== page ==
A familiar mantra in mental health advocacy is “It’s OK to not be OK.” Well, these days a lot of Black people are not OK. Your co-workers, your neighbors, your friends are not OK. I am not OK.
The killings of Breonna Taylor, Ahmaud Arbery, and George Floyd, and lack of arrests following, were the final straws that broke a series of camels’ backs when it comes to the disparity in the treatment and value of Black lives in this country. Out of grief, pain, anger, and frustration, their communities protested. Our communities protested. My community protested. It’s been an emotionally and mentally draining few weeks for many of us.
One of the most frustrating things for me during this time has been the lack of acknowledgement in the workplace. In speaking with my Black friends, peers, and colleagues, I am not alone. There was a lack of understanding that we were going through a collective trauma. Where was the understanding? Where were the check-ins on mental and emotional health?
Some of my friends are glad their colleagues and supervisors didn’t check in with them. You see, Black folks aren’t socialized to mix feelings with work. “I don’t want to talk to them about my feelings anyway.” Trust me, I get it. I didn’t want to talk about mine either. But I would have appreciated the check-in. I would have checked in on them if the situations were reversed. To be honest, I don’t want to talk about internships or benefits when my community is hurting. I also don’t want them to think that police brutality and overt racism are the only issues to be addressed.
More recently, statements supporting #BLACKLIVESMATTER have popped up from several businesses and organizations. Supportive statements from CEOs to their employees have been widely shared. Newly developed commitments to diversity, equity, and inclusion abound. This is all great, but why now?
Did Black lives just start mattering to them?
Did they suddenly realize they have no Black lives on their board or senior leadership team?
Did they suddenly realize Black lives don’t receive the same training or promotional opportunities at their organization?
Did they just realize that the racist jokes the recruiter makes about “Black names” aren’t actually funny?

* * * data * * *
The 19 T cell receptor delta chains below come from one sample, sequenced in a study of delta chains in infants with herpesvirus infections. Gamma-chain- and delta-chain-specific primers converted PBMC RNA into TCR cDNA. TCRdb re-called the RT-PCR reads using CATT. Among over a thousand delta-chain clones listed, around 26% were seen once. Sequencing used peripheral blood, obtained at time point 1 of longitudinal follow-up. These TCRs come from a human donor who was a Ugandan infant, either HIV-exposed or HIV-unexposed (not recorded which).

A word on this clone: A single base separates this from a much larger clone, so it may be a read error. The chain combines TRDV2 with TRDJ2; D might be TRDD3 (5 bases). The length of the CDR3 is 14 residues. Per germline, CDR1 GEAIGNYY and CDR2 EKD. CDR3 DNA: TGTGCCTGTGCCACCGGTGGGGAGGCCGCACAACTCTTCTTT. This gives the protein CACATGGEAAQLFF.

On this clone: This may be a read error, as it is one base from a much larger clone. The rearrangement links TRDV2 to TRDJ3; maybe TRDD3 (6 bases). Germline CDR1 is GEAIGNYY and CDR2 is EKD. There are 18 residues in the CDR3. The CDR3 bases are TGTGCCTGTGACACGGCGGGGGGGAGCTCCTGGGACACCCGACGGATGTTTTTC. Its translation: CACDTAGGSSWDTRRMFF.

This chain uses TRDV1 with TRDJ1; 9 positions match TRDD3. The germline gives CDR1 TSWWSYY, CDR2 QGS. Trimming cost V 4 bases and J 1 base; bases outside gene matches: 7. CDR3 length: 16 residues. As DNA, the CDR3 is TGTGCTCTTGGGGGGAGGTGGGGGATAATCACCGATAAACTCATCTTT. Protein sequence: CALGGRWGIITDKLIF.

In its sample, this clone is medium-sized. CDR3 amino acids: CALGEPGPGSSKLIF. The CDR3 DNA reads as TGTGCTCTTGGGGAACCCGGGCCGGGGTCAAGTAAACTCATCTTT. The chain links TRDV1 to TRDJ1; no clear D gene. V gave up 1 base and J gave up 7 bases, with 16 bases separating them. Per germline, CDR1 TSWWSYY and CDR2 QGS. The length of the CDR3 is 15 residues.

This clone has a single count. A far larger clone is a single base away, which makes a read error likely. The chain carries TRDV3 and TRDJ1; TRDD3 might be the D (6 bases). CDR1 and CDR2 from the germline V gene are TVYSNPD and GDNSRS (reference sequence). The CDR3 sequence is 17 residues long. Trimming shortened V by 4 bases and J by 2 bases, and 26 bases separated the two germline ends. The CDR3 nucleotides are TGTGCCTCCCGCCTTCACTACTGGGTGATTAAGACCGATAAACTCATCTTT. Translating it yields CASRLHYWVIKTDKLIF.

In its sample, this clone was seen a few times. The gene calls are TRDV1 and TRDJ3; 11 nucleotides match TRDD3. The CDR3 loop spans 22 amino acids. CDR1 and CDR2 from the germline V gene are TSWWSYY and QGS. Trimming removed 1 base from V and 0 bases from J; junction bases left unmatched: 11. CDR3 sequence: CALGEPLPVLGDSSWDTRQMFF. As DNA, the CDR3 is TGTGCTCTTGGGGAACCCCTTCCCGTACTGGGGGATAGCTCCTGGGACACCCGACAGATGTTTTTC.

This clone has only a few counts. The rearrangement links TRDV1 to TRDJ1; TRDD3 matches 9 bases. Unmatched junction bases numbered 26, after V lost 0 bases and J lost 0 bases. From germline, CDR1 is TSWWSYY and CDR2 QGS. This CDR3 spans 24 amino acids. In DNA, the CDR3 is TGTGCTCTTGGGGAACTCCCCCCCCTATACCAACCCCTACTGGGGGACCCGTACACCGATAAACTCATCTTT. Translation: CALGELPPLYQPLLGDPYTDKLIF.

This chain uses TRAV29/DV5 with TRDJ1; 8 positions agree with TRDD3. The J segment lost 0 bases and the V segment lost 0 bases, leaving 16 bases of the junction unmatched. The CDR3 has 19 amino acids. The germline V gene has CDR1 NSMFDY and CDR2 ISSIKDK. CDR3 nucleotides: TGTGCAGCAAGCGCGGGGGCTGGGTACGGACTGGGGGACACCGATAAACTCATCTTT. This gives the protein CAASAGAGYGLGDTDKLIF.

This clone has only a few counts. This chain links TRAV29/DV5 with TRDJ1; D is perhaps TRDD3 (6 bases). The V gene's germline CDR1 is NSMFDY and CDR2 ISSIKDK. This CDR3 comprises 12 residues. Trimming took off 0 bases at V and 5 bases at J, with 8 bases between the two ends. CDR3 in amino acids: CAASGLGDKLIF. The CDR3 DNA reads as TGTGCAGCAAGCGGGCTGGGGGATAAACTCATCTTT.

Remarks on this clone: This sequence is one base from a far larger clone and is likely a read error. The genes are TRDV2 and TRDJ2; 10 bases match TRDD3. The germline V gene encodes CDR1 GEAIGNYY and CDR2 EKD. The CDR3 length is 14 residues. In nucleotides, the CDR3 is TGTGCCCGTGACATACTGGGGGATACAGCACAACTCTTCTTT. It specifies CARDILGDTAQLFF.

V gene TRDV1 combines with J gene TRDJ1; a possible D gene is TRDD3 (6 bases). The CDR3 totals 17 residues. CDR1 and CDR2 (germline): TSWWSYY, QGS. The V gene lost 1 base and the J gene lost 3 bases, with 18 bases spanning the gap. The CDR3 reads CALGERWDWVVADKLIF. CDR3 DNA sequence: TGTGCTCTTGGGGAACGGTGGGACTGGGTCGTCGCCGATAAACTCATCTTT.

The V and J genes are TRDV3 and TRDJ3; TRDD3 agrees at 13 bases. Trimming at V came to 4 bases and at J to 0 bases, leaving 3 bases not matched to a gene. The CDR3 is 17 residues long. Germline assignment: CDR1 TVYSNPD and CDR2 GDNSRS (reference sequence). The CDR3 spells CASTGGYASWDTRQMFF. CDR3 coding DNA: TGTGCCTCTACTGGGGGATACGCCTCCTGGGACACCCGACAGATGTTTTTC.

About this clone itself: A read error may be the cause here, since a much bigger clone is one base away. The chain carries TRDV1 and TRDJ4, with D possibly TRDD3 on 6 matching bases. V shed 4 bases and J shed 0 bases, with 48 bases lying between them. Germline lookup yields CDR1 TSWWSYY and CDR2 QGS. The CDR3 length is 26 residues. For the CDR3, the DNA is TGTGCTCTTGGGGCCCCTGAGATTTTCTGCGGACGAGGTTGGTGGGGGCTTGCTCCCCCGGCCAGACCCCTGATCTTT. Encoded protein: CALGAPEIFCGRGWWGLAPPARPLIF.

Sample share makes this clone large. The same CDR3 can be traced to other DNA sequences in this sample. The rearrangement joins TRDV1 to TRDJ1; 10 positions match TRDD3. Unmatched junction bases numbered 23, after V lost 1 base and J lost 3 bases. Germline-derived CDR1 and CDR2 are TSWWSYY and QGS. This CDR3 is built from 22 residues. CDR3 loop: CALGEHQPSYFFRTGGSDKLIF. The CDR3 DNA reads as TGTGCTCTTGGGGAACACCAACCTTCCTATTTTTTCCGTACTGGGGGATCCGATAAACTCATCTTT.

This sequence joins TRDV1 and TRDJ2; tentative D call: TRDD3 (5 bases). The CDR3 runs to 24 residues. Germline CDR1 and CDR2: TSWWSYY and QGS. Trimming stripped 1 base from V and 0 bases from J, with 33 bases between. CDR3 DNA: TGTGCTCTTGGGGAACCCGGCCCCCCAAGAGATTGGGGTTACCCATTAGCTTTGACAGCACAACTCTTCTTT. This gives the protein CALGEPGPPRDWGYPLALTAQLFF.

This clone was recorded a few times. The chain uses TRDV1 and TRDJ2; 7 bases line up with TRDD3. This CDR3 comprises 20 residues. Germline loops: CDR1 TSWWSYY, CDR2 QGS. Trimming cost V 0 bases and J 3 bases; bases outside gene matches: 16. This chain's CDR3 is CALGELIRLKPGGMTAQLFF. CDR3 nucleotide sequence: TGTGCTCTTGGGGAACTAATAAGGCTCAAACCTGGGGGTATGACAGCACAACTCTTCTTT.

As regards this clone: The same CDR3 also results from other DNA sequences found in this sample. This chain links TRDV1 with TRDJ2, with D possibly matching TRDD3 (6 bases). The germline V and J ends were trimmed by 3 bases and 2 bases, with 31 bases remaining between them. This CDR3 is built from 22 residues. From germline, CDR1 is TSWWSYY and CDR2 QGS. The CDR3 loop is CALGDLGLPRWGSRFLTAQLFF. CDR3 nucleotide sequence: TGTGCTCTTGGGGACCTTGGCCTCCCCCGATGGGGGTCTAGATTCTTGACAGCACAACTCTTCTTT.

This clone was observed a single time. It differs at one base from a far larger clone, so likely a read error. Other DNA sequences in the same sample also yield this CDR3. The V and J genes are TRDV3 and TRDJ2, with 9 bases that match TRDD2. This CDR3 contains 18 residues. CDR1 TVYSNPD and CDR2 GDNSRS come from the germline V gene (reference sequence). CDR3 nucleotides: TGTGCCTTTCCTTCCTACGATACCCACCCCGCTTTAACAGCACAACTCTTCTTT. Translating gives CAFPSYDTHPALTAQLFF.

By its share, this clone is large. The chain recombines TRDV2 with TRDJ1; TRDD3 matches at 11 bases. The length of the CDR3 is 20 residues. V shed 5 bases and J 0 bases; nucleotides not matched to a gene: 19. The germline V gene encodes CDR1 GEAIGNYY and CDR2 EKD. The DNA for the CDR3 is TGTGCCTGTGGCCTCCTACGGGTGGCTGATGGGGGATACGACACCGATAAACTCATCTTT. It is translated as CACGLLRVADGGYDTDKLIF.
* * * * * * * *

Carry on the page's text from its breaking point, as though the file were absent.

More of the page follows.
I’m angry that it took such horrible events, events that have not just happened for the first time, for many people to finally acknowledge the different experiences Black people face in this country and in the workplace. I’m angry knowing that a lot of the statements and promises are just performative and will be forgotten about when they think folks aren’t paying attention anymore. I’m also angry that some people still won’t get it and some don’t want to.
I’ve had conversations with Black HR practitioners who fear repercussions for speaking out on George Floyd or Breonna Taylor. I’ve heard how difficult it is for them to work through meetings and phone calls when they really just want to cry. I don’t know about other folks, but I’m tired. I don’t have the energy or inclination to pretend to be fine when I’m not. I’m angry. I AM NOT OK. I refuse to feel bad about it or pretend to make others more comfortable. Some folks may not like it and they may be uncomfortable. I’m OK with that.
I encourage those reading to make an intentional effort to listen and learn. Get comfortable being uncomfortable. Read books. Watch movies. Feel free to ask questions, but don’t feel entitled to a response. A lot of Black people are tired of continuously having to educate white people and non-Black people of color on racism and anti-Blackness. It’s exhausting. If you really want to help us, listen, learn, commit to becoming anti-racist, and spread the word. We need all the true allies we can get.
About the AuthorMore Content by Tamara Rasberry